“Zhamanak” says Prime Minister Karen Karapetian’s remark that he is eligible to stay on as prime minister after April 2018 was primarily addressed to Armenia’s political leadership, rather than the public. Karapetian, the paper speculates, is thus making it clear that he would not let President Serzh Sarkisian use a constitutional clause, effective from April 2018, to sack him. Sarkisian would therefore need a different pretext should he decide to fire Karapetian, it claims.
“Zhoghovurd” notes that the official number of Armenia’s eligible voters released by the police keeps growing despite a continuing shrinkage of the country’s population. The latest list submitted by the police to the Central Election Commission (CEC) contains the names of nearly 2.6 million voters. The paper points out that the official results of a census conducted in 2011 put the country’s population at about 2.9 million. “Experts estimate that voters generally make up 60-65 percent of a country’s population,” it says, dismissing the voter lists as grossly inflated.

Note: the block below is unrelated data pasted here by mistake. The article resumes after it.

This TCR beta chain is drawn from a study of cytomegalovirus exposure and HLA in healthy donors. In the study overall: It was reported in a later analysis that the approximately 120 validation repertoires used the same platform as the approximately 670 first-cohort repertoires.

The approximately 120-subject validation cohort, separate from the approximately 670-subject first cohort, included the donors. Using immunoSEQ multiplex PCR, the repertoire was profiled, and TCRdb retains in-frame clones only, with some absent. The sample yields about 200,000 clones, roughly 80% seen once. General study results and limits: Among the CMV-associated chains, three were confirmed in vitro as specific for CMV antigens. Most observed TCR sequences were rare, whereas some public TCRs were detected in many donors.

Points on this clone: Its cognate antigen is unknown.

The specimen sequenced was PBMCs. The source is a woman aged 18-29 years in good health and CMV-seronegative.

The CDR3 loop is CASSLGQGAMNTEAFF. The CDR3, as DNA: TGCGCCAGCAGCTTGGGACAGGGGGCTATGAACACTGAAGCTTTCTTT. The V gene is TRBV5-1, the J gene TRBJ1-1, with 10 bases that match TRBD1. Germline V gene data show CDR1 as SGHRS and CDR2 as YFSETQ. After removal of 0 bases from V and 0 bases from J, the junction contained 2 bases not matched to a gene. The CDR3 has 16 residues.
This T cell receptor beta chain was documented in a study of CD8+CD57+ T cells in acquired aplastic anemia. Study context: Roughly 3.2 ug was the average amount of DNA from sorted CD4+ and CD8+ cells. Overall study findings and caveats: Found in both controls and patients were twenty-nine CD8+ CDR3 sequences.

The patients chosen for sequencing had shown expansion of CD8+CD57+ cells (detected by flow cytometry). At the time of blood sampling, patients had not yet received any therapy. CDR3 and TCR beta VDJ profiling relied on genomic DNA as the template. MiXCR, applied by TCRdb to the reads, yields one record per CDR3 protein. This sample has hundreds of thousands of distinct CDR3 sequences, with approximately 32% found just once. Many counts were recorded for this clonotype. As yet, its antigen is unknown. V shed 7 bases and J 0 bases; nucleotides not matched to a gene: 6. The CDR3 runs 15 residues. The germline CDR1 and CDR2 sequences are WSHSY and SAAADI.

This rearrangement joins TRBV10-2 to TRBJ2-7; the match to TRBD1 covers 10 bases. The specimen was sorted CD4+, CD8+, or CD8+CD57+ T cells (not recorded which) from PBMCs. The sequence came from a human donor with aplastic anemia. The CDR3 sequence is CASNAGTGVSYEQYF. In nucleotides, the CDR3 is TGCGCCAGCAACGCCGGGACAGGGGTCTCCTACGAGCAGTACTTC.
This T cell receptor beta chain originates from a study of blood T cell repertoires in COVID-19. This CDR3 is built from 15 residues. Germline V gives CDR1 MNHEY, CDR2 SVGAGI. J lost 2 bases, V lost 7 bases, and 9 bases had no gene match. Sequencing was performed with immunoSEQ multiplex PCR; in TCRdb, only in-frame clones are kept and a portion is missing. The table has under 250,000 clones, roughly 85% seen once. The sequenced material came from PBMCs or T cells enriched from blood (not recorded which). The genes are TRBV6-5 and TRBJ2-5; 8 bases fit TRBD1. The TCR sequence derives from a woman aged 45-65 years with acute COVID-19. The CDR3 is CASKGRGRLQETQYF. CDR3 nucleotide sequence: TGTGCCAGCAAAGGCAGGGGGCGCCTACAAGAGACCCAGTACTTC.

“Aravot” says that unlike Azerbaijan, Armenia has no oil or gas and its rulers have to at least somewhat reckon with domestic public opinion as well as official reactions from the United States and the European Union. “Instead, our authorities can say [to the opposition] that ‘we won’t cede our posts even if you get 100 percent of the vote,’” editorializes the paper. “They have gotten away with that.”
Karen Bekarian, a parliament deputy from the ruling Republican Party of Armenia (HHK), tells “Hayots Ashkhar” that the constitutional referendum in Nagorno-Karabakh is good for eventual international recognition of its independence. Bekarian claims that the international community cannot fail to see the ongoing “democratic process” in Karabakh. “One needs to see that this is having an appropriate effect on everyone,” he says.